What happens when you are wrongly diagnosed ?


Psychologists in the Netherlands have documented the case of a 58-year-old woman who was misdiagnosed with Alzheimer’s Disease. Her condition deteriorated to the point where she became permanently confused, and at one point suicidal — before another doctor realized the diagnosis was incorrect.

What happens to people who are wrongly diagnosed with having cognitive difficulties? It turns out that even if your brain is perfectly healthy, you’ll start having more problems with concentration.

So how did this 58-year-old woman come to be misdiagnosed with Alzheimer’s? She consulted a neurologist at a stressful time in her life, in the knowledge that her mother had had the illness. A brain scan indicated reduced activity at the front of her brain (“hypofrontality”), and the neurologist also estimated her performance on a test of cognitive impairment as poor (though no formal test was conducted). On this basis he diagnosed Alzheimer’s.

(Many years later, the neurologist was found guilty of having misdiagnosed several patients with Alzheimer’s and 26 malpractice suits were filed against him, but the woman featured in this case study was not part of that litigation.)

The woman was devastated, and thereafter her condition deteriorated significantly, to the point that she was permanently confused and, at one point, suicidal. Some months later, after receiving advice from an Alzheimer’s helpline, the woman consulted a different neurologist for a second opinion. She completed comprehensive memory tests and undertook a further brain scan. All results were normal. This neurologist surmised that her earlier hypofrontality was associated with depression. He also went to great lengths to explain the good news about her results and the misinterpretation of her earlier scan, but it proved extremely difficult to assuage her concerns.

Years later, Harald Merckelbach and his team have interviewed the woman and they report that she continues to experience intrusive thoughts about the misdiagnosis and to catastrophise her memory lapses. Merckelbach’s group believe the effect of a misdiagnosis has parallels with the implantation of false memories. Just as false memories are difficult to reverse, so too are mistaken diagnoses. “Conferring a diagnostic label is far from a neutral act,” they said. “Many diagnostic labels have strong stereotypical connotations and sometimes, these will automatically shape the experiences and behaviour of patients, a phenomenon called ‘diagnoses threat‘.”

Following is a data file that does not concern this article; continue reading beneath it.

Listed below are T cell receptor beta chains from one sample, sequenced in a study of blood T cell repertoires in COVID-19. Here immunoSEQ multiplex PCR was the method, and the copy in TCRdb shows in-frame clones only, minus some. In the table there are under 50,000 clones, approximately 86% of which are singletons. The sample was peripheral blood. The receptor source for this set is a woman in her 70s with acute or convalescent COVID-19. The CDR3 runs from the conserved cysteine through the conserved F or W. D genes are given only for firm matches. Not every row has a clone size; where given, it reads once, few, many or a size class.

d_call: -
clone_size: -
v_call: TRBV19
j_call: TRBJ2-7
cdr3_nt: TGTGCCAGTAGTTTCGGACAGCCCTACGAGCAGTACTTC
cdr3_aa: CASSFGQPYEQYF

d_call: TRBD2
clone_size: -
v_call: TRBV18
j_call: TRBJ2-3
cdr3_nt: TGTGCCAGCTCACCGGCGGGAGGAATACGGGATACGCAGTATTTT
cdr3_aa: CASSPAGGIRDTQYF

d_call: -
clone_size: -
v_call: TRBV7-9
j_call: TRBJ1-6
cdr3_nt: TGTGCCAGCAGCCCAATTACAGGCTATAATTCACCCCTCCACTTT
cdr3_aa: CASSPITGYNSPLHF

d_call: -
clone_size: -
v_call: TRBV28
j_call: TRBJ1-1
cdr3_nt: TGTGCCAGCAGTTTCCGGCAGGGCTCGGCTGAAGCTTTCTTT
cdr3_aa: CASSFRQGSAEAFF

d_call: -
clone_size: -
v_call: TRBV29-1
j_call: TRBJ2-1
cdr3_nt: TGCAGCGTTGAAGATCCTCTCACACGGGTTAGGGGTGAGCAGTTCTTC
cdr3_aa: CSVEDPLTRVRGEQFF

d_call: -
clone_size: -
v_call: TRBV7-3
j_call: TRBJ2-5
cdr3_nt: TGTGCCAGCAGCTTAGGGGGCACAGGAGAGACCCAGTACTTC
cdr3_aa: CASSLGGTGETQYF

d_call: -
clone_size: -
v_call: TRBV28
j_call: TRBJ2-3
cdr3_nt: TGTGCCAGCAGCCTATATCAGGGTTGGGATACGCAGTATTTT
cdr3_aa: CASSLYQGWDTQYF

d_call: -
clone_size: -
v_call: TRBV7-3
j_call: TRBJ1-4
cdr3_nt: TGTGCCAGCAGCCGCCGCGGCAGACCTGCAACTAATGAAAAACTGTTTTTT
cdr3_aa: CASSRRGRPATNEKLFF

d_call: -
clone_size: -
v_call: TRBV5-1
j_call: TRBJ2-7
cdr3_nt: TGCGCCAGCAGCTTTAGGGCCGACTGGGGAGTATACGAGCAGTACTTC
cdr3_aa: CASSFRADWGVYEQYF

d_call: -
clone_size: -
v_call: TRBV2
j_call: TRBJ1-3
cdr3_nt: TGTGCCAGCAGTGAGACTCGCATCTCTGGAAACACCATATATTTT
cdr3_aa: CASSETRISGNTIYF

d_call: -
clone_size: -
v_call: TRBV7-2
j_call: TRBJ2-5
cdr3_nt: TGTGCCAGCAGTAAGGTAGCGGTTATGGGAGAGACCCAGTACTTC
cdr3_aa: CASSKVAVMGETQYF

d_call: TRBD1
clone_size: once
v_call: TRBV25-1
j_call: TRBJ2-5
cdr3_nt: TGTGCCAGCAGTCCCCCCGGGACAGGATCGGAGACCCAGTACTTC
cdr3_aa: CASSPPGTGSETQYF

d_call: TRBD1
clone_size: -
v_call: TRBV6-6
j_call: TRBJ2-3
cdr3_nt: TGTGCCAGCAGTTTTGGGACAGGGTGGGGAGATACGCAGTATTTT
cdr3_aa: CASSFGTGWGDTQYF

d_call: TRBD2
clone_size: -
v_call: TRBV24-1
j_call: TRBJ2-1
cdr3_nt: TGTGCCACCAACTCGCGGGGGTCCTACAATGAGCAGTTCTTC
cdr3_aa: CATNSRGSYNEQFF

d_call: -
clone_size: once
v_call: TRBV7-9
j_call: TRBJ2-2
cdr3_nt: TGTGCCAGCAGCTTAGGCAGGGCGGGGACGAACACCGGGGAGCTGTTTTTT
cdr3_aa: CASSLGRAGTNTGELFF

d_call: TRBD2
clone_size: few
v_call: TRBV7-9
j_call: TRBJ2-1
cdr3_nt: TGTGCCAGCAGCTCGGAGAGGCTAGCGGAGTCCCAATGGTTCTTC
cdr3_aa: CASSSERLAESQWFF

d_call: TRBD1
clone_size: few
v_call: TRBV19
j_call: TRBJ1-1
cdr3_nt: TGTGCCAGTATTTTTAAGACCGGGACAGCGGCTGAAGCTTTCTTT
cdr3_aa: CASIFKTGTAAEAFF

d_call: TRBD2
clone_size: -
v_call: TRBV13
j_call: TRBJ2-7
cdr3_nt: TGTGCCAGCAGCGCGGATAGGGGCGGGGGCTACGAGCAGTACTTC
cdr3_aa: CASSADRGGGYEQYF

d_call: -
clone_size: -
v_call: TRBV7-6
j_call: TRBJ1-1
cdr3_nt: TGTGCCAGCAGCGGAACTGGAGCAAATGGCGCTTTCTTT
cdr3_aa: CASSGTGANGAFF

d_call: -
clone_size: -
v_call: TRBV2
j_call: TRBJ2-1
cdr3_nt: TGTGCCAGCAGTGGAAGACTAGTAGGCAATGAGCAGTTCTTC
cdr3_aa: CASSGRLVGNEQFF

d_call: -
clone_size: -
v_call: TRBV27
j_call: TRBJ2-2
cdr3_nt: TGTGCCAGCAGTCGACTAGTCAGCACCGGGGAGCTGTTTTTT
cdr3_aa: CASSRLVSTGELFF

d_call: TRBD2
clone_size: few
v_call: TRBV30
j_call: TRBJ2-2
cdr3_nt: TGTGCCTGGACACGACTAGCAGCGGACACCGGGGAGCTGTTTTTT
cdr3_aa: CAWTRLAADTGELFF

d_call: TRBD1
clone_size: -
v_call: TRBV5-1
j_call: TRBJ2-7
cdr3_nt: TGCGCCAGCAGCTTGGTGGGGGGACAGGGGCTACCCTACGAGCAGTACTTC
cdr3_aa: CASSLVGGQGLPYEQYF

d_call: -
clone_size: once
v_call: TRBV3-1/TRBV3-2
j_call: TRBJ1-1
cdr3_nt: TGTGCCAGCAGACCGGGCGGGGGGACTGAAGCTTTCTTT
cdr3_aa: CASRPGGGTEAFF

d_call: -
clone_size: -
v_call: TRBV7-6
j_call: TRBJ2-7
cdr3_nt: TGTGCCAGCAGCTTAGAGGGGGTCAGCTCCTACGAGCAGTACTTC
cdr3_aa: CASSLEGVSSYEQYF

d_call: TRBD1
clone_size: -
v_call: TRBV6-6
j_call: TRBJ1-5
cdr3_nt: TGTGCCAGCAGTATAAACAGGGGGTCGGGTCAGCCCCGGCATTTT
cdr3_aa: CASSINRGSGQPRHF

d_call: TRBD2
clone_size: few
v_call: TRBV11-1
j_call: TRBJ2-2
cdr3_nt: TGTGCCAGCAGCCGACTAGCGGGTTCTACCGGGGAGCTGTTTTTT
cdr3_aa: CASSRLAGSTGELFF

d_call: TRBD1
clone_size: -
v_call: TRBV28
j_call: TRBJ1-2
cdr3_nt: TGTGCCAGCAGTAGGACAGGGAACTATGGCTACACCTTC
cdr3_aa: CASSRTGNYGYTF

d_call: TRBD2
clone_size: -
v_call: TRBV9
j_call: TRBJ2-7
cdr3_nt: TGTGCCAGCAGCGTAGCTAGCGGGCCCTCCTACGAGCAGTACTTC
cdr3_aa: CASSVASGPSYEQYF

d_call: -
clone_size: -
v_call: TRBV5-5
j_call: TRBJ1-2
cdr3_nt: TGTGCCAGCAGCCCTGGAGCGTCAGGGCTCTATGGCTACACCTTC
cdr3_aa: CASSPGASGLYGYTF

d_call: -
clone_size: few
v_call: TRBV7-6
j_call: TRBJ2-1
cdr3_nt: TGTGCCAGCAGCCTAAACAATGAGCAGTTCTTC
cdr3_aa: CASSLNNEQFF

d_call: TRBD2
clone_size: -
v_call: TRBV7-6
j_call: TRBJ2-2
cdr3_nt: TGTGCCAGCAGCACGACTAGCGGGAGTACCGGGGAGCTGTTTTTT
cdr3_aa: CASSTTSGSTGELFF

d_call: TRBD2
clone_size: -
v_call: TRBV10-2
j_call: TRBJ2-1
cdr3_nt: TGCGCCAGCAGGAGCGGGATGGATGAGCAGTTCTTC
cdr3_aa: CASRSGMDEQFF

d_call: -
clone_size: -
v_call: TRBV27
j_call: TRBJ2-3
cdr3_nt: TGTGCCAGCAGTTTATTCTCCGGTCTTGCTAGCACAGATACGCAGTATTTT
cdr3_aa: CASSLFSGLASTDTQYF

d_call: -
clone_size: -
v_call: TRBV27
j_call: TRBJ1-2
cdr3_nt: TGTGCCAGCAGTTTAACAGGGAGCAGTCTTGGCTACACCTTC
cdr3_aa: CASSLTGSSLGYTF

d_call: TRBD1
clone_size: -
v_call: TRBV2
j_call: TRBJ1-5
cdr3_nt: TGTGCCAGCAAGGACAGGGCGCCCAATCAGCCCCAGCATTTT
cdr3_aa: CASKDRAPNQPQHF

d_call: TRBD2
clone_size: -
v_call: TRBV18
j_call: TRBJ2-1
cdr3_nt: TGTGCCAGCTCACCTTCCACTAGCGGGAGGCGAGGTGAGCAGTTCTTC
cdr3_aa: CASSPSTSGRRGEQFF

To test these ideas further, Merckelbach, with colleagues Marko Jelicic and Maarten Pieters, gave 78 undergrads a psychological symptoms questionnaire to complete. Afterwards the students performed Suduko puzzles as a distraction. Next, the researchers went through some of the students’ answers with them. During this review, the researchers inflated two of the answers they’d given to anxiety items. For example, imagine a student had originally indicated that she never had trouble concentrating. The researcher would inflate that answer by two points on the scale, as if she’d said that she sometimes had trouble concentrating, and they then asked the student to explain why she’d given that answer.

Remarkably, 63 per cent of the participants failed to notice that their answers had been altered, and they proceeded to describe their experience of the symptoms (readers may notice parallels here with a phenomenon known as “choice blindness“, in which people seem to have little insight into a recent choice they made).

Ten minutes later, and again after one week, all the students re-took the psychological symptoms questionnaire. At both time points, students who’d earlier failed to notice that two of their answers had been altered, now gave higher ratings to those two items, as if they considered themselves to have those symptoms. Such an effect was not observed among the minority of students who’d earlier noticed that their answers had been altered. An analysis of all the students’ original baseline answers uncovered higher average baseline symptoms among those who would fail to notice the inflation of their answers.

“Apparently a non-zero symptom intensity level introduces ambiguity; thereby raising the probability that misinformation is accepted,” the researchers said. However, it’s not the case that the influenced participants were simply more keen to give answers that the researchers wanted – they scored just the same on a test of social desirability.

The results from this study are consistent with past research showing how misinformation about physical symptoms can shape how people feel: for example, false feedback about asthmatic wheezing can trigger breathlessness in children with asthma.